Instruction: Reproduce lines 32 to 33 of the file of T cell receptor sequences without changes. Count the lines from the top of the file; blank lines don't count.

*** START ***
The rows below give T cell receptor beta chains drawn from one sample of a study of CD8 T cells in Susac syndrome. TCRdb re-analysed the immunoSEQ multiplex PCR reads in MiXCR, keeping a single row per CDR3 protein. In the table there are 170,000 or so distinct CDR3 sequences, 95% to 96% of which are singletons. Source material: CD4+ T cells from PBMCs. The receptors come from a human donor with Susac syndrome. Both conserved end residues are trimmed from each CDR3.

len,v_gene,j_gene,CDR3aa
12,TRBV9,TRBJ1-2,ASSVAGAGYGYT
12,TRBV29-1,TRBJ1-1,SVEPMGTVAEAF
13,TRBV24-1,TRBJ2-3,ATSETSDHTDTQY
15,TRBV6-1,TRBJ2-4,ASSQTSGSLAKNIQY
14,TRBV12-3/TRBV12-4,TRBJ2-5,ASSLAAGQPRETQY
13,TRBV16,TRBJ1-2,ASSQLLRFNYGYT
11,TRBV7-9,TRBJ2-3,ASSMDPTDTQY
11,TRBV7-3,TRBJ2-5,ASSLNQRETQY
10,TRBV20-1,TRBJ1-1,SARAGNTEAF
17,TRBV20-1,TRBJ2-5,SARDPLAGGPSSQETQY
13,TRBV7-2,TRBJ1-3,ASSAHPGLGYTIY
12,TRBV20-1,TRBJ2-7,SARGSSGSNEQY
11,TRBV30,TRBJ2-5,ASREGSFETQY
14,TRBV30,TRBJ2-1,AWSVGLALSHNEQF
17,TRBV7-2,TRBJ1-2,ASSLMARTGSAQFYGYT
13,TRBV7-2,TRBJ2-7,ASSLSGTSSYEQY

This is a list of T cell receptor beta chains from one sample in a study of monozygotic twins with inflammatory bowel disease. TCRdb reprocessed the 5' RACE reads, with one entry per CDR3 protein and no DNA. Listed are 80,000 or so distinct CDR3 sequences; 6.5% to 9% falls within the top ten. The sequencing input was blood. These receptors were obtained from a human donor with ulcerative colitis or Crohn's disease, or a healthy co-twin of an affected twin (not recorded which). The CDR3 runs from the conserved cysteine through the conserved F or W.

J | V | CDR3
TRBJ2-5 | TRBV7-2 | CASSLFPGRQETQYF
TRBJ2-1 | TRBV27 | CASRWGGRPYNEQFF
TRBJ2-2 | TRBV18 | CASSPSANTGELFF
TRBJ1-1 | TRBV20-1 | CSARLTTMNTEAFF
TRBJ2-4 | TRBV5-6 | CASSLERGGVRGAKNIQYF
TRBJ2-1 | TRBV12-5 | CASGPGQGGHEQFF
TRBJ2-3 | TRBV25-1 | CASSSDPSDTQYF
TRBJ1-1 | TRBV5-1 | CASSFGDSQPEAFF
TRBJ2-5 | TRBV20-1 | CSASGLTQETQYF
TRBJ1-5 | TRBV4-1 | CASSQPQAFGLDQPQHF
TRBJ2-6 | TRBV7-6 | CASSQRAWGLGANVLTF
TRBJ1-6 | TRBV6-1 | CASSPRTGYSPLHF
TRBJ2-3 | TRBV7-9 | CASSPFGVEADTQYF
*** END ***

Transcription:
TRBJ1-6 | TRBV6-1 | CASSPRTGYSPLHF
TRBJ2-3 | TRBV7-9 | CASSPFGVEADTQYF